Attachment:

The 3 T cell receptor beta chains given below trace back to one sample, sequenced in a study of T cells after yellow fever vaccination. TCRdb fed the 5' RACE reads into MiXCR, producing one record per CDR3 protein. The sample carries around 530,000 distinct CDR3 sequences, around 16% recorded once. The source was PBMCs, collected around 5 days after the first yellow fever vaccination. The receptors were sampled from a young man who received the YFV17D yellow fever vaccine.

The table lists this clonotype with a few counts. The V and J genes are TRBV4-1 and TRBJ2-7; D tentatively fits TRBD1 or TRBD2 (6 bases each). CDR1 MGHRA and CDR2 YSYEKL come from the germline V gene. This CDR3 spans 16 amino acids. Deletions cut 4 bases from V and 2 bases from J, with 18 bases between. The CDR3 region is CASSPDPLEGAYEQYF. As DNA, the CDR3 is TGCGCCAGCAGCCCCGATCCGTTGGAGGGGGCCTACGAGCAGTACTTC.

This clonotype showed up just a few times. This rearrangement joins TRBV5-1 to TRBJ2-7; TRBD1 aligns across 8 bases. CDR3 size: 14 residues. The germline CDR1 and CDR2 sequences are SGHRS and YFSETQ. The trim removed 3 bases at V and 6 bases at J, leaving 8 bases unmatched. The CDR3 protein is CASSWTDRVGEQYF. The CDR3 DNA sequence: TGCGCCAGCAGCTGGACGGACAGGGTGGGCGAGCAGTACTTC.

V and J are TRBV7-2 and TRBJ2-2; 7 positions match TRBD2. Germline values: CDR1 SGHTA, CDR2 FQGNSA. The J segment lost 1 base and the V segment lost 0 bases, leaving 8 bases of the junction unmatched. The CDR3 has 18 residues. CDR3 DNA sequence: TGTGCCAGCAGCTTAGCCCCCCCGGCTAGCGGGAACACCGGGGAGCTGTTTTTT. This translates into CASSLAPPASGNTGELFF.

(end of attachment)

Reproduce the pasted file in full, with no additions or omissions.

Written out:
The 3 T cell receptor beta chains given below trace back to one sample, sequenced in a study of T cells after yellow fever vaccination. TCRdb fed the 5' RACE reads into MiXCR, producing one record per CDR3 protein. The sample carries around 530,000 distinct CDR3 sequences, around 16% recorded once. The source was PBMCs, collected around 5 days after the first yellow fever vaccination. The receptors were sampled from a young man who received the YFV17D yellow fever vaccine.

The table lists this clonotype with a few counts. The V and J genes are TRBV4-1 and TRBJ2-7; D tentatively fits TRBD1 or TRBD2 (6 bases each). CDR1 MGHRA and CDR2 YSYEKL come from the germline V gene. This CDR3 spans 16 amino acids. Deletions cut 4 bases from V and 2 bases from J, with 18 bases between. The CDR3 region is CASSPDPLEGAYEQYF. As DNA, the CDR3 is TGCGCCAGCAGCCCCGATCCGTTGGAGGGGGCCTACGAGCAGTACTTC.

This clonotype showed up just a few times. This rearrangement joins TRBV5-1 to TRBJ2-7; TRBD1 aligns across 8 bases. CDR3 size: 14 residues. The germline CDR1 and CDR2 sequences are SGHRS and YFSETQ. The trim removed 3 bases at V and 6 bases at J, leaving 8 bases unmatched. The CDR3 protein is CASSWTDRVGEQYF. The CDR3 DNA sequence: TGCGCCAGCAGCTGGACGGACAGGGTGGGCGAGCAGTACTTC.

V and J are TRBV7-2 and TRBJ2-2; 7 positions match TRBD2. Germline values: CDR1 SGHTA, CDR2 FQGNSA. The J segment lost 1 base and the V segment lost 0 bases, leaving 8 bases of the junction unmatched. The CDR3 has 18 residues. CDR3 DNA sequence: TGTGCCAGCAGCTTAGCCCCCCCGGCTAGCGGGAACACCGGGGAGCTGTTTTTT. This translates into CASSLAPPASGNTGELFF.